30 January 2015
A Chinese-built road under construction in Gabon (jbdodane/Flickr).
China’s growing prominence as a regional and global infrastructure financier will have deep repercussions for ASEAN in 2015 and beyond
China reached a significant milestone last year, according to the International Monetary Fund: for the first time in modern history, the size of its economy had surpassed that of the United States, at least in terms of purchasing power parity even if in real terms it still lags behind.
The growing spending power of China’s burgeoning middle class speaks volumes about Beijing’s global aspirations, which are being felt – in very tangible ways – in China’s Southeast Asian backyard.
In 2012, the Asian Development Bank (ADB) estimated that ASEAN nations will need a cumulative US$60 billion per year in infrastructure financing until 2020, and countries around the region – some more than others – are increasingly turning to Beijing to fill in the gaps.
Across ASEAN, examples of China’s growing influence can be felt everywhere, from new roads and dams in Laos, Cambodia and Myanmar, to the networking hardware used by mobile operators region-wide.
Increasingly across ASEAN, Chinese-backed loans have come to eclipse the footprint of the ADB and World Bank, the two multilateral lenders that have traditionally provided external financing across the region.
China pays into both the ADB and World Bank, although Beijing has long complained that it has limited influence over their agendas. Between them, Japan, the US and the EU hold more than 40 per cent of voting power in the ADB; China, whose population eclipses those entities combined by more than 400 million people, holds just 5.5 per cent.
In 2014, China took unprecedented steps to undermine the hegemony of the established order by spearheading the creation of two new multilateral lenders that will mirror the functions of the World Bank and ADB.
In July, the leaders of the BRICS states – Brazil, Russia, India, China and South Africa – committed to the establishment of the Shanghai-headquartered New Development Bank, which will focus on infrastructure financing across the globe.
Then in October, 23 Asian leaders signed on to the Asian Infrastructure Investment Bank (AIIB) – China’s answer to the ADB – which is expected to begin lending later this year. Significantly, all ten ASEAN member states signed on, including Vietnam and the Philippines, whose overlapping claims with China in the South China Sea have precipitated ASEAN’s most intractable security crisis.
Beijing’s moves to level the playing field with the Bretton Woods system institutions and their offshoots have also come with commitments to step up direct lending of its own. Chinese Premier Li Keqiang committed infrastructure-related loans to ASEAN worth US$20 billion at the 6th East Asia Forum last November, while also earmarking funds for technical assistance and poverty-reduction schemes.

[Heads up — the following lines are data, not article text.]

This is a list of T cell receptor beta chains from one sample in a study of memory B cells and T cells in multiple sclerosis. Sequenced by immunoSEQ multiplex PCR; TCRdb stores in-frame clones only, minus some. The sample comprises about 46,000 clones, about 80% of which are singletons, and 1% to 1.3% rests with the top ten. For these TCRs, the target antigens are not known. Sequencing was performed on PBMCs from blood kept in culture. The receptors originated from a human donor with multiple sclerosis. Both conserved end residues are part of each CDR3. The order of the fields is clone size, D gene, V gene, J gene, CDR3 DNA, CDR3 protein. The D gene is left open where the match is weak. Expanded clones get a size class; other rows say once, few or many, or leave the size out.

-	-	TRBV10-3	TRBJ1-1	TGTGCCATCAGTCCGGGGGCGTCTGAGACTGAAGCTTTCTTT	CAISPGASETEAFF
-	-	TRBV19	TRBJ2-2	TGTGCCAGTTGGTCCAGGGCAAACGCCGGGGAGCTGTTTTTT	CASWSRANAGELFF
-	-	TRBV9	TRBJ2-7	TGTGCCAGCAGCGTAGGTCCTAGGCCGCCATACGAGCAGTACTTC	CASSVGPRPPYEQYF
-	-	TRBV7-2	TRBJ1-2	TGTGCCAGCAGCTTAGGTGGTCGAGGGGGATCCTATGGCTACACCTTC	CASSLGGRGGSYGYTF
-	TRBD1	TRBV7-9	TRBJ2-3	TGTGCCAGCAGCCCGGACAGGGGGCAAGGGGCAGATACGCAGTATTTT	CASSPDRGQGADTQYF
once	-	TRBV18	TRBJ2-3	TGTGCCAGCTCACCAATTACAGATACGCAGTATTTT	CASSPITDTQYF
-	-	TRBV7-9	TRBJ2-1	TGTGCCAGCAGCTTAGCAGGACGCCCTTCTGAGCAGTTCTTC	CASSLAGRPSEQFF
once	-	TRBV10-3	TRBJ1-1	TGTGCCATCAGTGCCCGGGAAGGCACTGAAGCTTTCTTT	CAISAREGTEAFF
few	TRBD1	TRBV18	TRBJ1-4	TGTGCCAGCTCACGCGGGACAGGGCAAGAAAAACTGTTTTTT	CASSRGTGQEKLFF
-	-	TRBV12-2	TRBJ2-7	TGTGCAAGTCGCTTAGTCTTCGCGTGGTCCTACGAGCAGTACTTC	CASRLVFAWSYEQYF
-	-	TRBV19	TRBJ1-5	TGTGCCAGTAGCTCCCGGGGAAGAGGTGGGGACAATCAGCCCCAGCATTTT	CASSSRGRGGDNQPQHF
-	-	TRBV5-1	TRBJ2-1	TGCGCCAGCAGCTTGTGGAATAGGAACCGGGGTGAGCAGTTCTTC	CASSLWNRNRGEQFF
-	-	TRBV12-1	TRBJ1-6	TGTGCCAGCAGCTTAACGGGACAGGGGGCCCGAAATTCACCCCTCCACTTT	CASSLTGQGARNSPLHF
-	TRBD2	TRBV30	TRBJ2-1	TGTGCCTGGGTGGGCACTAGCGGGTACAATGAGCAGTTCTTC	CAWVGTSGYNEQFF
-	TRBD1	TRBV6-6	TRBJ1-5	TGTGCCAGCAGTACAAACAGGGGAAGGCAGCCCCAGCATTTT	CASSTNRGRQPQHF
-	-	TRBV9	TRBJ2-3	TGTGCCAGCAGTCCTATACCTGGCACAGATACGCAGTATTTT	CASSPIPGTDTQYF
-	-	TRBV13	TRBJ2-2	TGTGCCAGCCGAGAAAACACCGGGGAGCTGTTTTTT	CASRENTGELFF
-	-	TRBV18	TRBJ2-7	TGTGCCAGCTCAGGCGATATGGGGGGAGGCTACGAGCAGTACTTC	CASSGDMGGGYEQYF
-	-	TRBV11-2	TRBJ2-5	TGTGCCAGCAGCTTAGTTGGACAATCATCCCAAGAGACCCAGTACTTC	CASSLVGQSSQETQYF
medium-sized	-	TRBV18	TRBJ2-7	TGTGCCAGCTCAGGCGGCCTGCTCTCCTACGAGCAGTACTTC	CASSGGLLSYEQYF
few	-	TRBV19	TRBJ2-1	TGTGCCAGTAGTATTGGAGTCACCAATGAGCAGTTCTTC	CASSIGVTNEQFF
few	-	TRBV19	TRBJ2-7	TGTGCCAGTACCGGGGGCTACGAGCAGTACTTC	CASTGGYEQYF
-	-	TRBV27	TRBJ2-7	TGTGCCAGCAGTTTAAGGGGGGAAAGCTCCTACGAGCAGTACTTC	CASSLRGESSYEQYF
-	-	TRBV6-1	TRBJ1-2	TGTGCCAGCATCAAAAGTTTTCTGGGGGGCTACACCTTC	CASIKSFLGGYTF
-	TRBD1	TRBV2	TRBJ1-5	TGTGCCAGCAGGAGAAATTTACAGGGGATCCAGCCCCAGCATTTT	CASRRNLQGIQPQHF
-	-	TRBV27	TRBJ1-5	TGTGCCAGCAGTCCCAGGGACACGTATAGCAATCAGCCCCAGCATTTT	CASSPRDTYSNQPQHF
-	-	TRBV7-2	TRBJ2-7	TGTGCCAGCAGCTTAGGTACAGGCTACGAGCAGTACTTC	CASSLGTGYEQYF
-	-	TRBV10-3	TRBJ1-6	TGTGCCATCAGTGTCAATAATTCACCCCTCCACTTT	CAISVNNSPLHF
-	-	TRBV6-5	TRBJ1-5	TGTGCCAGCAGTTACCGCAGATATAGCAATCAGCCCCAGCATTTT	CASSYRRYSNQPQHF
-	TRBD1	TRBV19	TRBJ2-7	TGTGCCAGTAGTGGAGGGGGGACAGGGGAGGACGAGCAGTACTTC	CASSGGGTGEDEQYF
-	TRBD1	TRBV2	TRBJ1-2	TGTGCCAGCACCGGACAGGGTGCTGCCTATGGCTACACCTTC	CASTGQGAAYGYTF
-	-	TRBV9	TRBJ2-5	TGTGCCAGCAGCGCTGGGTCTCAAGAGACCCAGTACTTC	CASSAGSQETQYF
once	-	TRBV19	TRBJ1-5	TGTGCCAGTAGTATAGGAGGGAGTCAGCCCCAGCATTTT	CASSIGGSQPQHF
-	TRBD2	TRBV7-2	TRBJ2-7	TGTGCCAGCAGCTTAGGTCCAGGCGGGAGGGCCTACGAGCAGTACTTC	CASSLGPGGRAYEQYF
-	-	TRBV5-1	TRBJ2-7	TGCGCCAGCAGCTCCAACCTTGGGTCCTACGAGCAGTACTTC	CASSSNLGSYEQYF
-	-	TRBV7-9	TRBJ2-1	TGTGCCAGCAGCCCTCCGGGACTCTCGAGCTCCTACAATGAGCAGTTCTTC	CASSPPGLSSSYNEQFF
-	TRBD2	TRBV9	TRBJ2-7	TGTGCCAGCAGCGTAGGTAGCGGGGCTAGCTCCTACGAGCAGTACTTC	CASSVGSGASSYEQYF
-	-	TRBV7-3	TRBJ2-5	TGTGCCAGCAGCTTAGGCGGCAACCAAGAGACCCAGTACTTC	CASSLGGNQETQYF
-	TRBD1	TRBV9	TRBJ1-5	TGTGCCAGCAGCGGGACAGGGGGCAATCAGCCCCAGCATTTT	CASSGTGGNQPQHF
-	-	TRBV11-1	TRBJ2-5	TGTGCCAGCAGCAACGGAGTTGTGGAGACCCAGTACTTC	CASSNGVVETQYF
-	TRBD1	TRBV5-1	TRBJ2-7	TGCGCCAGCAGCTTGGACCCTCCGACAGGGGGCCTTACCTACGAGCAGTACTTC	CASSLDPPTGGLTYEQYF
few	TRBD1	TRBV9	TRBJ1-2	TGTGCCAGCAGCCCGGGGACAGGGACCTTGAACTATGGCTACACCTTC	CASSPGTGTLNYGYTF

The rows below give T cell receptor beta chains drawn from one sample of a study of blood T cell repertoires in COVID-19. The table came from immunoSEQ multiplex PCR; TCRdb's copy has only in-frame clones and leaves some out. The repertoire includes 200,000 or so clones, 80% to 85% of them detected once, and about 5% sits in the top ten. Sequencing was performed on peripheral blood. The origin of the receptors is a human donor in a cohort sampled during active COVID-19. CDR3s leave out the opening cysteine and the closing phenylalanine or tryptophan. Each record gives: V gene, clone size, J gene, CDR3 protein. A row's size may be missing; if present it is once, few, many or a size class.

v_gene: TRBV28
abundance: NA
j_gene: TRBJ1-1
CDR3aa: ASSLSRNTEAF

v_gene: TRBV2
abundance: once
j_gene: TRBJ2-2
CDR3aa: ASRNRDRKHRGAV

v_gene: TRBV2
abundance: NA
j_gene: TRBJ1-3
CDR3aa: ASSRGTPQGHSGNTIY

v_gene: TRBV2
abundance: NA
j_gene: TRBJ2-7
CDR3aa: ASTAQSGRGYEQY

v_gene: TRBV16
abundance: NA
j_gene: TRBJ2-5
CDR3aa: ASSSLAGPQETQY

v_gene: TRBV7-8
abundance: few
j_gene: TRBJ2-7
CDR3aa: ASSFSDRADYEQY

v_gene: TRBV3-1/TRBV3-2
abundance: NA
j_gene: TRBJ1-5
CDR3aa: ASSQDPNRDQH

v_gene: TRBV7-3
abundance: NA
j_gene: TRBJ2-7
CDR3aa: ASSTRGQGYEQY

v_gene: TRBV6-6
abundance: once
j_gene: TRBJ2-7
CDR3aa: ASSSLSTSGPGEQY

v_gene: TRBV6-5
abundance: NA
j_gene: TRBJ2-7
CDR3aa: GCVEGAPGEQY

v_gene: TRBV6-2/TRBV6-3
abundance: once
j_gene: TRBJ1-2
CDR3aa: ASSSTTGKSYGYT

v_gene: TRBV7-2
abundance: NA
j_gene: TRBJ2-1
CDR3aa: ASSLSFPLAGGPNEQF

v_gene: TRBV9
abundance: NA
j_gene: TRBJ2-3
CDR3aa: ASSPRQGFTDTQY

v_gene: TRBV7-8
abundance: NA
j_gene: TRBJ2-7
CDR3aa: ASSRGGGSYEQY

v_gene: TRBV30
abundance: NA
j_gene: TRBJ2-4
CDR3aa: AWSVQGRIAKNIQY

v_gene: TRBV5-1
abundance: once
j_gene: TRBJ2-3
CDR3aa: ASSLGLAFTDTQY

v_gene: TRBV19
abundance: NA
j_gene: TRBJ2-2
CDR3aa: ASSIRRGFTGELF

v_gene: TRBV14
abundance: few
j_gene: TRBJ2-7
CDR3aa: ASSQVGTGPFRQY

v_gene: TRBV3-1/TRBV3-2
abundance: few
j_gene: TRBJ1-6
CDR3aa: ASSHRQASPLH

To put the latest round of Chinese lending to ASEAN in perspective, the ADB’s flagship ASEAN-focused lending program, the ASEAN Infrastructure Fund announced in 2012, only commits US$4 billion in direct lending until 2020, with plans to leverage that to US$13 billion through further commitments from member governments.
Those numbers, however, don’t take into account fundamental differences between China’s state-led development model and the established multilateral banks’ emphasis on public-private partnerships to fill in financing gaps. The huge Chinese conglomerates making inroads into Southeast Asia are almost all state-owned, obviating the need to engage the private sector as a source of financing.
For some governments in the region, massive infrastructure investments by China are most welcome, particularly in underdeveloped but strategically important Laos and Myanmar. Cambodia’s ties with Beijing are particularly strong, as the government of long-time strongman Hun Sen views Chinese influence as a welcome counterbalance to Vietnamese interests.
For Vietnam and the Philippines, Beijing’s newfound financing mettle may be cause for worry. Both states are significantly exposed to Chinese investment; the State Grid Corporation of China, for example, owns 40 per cent of the Philippines’ national energy grid. If conflict in the South China Sea were to escalate, Chinese ownership could pose a serious security risk.
But Hanoi and Manila, wary of Beijing’s overtures to ASEAN, have alternate sources of infrastructure financing at their disposal, including Japan and Korea – among the largest sources of FDI in both countries – and the ADB.
Indeed, last May, Vietnam got a green light for the largest loan to date from the ADB’s ASEAN Infrastructure Fund to upgrade its electricity grid, perhaps not a coincidental development given the geopolitical machinations at play.